Want to travel the countryside and see Michigan barns up close? Join up with the Michigan Barn Preservation Network for a day of touring with fellow barn enthusiasts and visit with owners at the featured sites.
If you are wondering how to fix up your barn, you can get plenty of ideas on our barn tours. Many old barns have the same problem areas and you can talk to builders and barn owners who have solved these problems.
In keeping with the theme of the 2019 MBPN Conference, this year’s spring barn tour will focus on Act III – Finding Resolutions for Valued Structures. We will visit an array of Ann Arbor-barns that have been or hopefully will be repaired / restored / reused, some for agricultural use and some for uses that were not envisioned by the original builder.
Spring Barn Tour – Washtenaw County
Date: Friday, May 31, 2019
Time: Bus will leave the hotel at 8:30 am and return by 5:30 pm.
Location: Holiday Inn Express & Suites Ann Arbor West
323 North Zeeb Road
Ann Arbor, Michigan 48103
The barns selected are on the west side of Ann Arbor, a short ride from the hotel. Lunch will be catered by Last Bite.
Tour Cost: Members: $80; Non-Members $100. To register, click here.
Join us for an informative and fun day in some of the area’s oldest and most special barns.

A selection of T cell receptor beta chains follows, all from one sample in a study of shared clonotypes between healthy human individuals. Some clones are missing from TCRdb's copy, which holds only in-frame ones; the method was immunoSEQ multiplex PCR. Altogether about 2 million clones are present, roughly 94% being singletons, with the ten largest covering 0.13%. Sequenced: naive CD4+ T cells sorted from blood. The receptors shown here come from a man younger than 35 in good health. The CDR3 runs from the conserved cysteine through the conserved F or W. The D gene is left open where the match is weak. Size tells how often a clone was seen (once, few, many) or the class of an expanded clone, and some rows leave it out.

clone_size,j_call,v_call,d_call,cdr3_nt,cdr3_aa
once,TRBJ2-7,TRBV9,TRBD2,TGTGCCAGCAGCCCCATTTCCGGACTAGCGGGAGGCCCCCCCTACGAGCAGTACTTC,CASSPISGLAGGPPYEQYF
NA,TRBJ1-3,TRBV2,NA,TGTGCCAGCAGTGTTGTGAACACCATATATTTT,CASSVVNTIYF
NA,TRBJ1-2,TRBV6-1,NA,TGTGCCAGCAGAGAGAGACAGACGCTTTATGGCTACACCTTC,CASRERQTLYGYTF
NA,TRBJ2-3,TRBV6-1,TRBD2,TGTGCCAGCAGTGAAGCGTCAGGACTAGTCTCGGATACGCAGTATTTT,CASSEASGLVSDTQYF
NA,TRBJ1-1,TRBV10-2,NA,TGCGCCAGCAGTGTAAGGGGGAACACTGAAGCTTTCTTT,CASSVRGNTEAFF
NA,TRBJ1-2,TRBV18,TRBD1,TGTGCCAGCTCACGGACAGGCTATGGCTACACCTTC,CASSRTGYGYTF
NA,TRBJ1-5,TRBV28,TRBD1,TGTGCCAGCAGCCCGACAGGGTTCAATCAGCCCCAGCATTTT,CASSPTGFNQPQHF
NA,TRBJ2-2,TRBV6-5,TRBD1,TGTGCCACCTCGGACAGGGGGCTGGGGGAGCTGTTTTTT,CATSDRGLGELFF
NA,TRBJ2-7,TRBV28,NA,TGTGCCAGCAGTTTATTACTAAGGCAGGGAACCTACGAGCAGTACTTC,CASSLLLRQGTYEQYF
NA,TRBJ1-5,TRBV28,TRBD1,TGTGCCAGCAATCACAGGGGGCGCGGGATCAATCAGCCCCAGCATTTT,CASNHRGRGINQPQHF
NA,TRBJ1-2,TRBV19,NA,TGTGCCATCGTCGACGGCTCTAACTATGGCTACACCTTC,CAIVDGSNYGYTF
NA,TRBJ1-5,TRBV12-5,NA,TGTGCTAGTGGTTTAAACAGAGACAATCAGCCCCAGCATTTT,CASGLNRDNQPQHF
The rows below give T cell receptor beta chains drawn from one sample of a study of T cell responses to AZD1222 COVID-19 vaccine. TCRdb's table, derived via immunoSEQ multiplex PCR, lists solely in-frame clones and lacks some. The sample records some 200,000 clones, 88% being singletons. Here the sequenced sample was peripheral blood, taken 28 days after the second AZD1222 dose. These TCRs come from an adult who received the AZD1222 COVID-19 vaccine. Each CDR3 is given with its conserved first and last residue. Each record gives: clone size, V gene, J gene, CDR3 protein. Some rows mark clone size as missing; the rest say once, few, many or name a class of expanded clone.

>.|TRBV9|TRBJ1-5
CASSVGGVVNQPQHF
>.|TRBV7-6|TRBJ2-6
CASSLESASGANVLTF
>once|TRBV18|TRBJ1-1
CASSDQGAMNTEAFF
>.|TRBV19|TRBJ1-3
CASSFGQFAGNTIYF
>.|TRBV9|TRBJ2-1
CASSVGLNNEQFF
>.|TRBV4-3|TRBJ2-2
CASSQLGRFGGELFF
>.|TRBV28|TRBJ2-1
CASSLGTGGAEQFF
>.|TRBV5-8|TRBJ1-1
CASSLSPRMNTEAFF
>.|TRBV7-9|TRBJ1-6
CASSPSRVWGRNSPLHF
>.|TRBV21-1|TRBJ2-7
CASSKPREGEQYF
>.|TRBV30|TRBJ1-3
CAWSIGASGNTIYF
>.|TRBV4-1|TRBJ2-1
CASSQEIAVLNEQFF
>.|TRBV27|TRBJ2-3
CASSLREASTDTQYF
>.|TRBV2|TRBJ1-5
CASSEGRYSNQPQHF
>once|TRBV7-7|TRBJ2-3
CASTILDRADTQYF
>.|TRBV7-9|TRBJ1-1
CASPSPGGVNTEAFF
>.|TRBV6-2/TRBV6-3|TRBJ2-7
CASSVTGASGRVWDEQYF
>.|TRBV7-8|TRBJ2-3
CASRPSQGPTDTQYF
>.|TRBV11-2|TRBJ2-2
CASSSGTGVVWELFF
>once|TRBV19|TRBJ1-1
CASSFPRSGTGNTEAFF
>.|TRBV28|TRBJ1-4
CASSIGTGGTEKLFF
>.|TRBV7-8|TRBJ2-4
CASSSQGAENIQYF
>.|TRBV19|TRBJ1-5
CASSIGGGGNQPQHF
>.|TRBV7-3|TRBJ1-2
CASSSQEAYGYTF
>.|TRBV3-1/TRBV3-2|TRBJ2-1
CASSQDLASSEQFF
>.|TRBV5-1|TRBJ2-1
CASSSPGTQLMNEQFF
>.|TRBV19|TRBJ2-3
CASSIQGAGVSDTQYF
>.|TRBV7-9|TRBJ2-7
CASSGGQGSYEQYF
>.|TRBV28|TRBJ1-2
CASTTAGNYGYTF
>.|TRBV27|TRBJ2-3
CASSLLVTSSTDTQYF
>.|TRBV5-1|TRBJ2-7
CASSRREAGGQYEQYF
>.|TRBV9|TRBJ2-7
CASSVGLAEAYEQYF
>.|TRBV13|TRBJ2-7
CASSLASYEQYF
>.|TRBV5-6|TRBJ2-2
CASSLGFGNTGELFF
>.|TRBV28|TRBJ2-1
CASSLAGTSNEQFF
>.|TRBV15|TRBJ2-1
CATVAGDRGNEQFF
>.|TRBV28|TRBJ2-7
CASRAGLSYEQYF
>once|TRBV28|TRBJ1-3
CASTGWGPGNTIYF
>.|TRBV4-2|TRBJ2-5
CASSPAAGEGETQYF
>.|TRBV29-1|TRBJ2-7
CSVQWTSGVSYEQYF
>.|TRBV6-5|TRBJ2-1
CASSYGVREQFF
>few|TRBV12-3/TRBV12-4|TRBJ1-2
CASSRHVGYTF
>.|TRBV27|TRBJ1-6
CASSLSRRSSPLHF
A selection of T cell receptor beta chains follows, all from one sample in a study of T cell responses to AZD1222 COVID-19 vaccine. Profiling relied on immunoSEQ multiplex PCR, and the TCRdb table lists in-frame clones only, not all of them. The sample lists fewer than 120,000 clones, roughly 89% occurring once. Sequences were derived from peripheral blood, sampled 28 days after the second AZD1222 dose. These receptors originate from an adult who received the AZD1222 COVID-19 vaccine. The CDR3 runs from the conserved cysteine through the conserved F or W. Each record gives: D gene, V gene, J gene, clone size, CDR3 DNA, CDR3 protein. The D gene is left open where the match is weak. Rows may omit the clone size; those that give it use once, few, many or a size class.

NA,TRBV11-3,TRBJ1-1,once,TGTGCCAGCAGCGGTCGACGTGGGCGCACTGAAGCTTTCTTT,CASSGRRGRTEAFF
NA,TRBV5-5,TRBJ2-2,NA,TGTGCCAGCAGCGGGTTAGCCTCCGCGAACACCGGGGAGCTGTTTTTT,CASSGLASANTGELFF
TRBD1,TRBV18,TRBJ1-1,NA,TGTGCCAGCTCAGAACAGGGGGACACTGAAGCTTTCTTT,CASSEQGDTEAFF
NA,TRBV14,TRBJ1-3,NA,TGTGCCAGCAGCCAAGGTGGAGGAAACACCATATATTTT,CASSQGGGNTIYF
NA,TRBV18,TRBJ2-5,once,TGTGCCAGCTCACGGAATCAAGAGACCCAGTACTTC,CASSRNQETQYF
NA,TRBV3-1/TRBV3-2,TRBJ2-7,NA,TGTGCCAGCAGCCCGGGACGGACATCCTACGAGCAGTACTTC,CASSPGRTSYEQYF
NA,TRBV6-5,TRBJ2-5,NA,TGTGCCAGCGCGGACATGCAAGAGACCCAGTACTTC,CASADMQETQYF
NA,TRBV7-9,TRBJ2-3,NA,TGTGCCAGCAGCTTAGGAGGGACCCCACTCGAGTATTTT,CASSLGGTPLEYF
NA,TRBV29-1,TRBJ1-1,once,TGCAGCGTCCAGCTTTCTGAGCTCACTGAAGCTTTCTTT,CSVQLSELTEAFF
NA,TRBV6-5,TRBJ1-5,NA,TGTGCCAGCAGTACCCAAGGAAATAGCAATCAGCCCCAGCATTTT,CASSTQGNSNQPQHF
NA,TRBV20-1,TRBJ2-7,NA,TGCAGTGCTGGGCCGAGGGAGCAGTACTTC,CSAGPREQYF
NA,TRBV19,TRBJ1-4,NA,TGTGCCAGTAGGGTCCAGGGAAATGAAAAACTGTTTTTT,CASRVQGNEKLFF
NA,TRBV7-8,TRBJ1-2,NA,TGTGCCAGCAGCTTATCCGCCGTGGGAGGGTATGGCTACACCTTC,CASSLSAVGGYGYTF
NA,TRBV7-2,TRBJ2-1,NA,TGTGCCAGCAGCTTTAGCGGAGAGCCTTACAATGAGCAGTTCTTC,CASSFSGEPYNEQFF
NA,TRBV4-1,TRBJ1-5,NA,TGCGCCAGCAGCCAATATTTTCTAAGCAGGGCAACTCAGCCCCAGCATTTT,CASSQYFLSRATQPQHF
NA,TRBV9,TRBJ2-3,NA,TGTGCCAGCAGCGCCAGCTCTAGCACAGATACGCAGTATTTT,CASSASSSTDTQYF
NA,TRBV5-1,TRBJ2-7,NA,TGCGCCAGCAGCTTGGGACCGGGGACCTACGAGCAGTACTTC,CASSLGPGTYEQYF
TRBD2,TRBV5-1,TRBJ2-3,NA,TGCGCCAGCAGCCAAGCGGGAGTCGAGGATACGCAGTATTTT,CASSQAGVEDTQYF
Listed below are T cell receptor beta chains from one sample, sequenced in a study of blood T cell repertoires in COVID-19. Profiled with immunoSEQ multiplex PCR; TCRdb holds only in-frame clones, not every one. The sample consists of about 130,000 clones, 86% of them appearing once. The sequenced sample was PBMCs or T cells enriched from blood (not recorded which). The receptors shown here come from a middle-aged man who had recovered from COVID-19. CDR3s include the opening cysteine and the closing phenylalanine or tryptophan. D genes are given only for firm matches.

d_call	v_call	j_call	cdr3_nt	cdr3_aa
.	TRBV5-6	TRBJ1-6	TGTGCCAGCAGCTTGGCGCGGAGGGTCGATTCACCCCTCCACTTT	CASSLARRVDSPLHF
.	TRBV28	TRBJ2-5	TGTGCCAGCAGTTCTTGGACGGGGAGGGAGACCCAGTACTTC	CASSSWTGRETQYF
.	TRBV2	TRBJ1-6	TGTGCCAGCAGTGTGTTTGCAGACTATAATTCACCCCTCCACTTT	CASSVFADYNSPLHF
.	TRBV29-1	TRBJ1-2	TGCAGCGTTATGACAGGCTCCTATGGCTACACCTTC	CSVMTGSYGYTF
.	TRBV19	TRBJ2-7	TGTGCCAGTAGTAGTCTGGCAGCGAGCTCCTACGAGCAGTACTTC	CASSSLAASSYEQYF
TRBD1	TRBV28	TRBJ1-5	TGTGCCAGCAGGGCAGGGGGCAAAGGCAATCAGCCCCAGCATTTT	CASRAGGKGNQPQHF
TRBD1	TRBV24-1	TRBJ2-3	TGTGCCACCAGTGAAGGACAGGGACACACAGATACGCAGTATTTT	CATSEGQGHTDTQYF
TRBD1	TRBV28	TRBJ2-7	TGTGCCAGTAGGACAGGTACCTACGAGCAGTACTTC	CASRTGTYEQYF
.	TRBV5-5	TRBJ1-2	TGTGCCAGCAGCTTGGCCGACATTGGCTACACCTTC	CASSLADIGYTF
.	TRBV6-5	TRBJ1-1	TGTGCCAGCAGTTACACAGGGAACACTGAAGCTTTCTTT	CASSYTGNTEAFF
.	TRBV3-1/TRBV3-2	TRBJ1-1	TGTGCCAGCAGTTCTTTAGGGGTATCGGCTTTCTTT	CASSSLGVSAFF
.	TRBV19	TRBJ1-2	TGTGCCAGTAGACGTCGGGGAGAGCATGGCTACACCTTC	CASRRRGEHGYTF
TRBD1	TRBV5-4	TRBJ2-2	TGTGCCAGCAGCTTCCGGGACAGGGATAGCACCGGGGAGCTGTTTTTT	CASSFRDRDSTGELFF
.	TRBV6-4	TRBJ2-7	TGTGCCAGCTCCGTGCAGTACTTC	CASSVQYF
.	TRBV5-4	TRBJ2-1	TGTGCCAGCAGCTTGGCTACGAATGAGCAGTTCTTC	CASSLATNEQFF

At this year’s conference, we will be slicing and dicing what we can learn from these old structures as we discuss their plight and what WE can do for their preservation.
Recap – 2018 Spring Barn Tour
Old Barns—New Lives . . . a look at working barns
Our spring 2018 tour, held on May 4 in conjunction with the MBPN Annual Conference in St. Johns, featured barns at six different locations in Clinton and Ionia counties.
Lee Thelen added fertilizer and machinery storage while maintaining a traditional look for his farmstead. Another barn, a new gambrel barn, replicates the traditional look and access for fertilizer storage. More.
See our June calendar barn in person. This barn, built in 1946 to replace a barn destroyed by fire, used lumber cut from the farm’s woodlot. The barn was raised in the traditional manner.
Pat Feldpausch added new siding and windows to an existing barn to build a bird proof parts storage for this 3,000-acre farm. The cost of the rebuild was about the same as a new pole structure, but the results are a piece of “eye candy” for the entire neighborhood.
The barn at the home of MBPN Treasurer Tom Irrer has a 25 foot-high door and is used to store dry fertilizer for this mint farm. The mint production process was explained during the tour.
This historic structure began life as a cooperative grain elevator and was restored for a community farmers’ market. Adjoining this a new timber frame pavilion built in 2015 with volunteers of the Timber Framers Guild was needed as the market outgrew the original space. More.
The Spitzley barn is dedicated to the gathering of family and friends and served as our lunch stop. Antiques abound in this barn. More.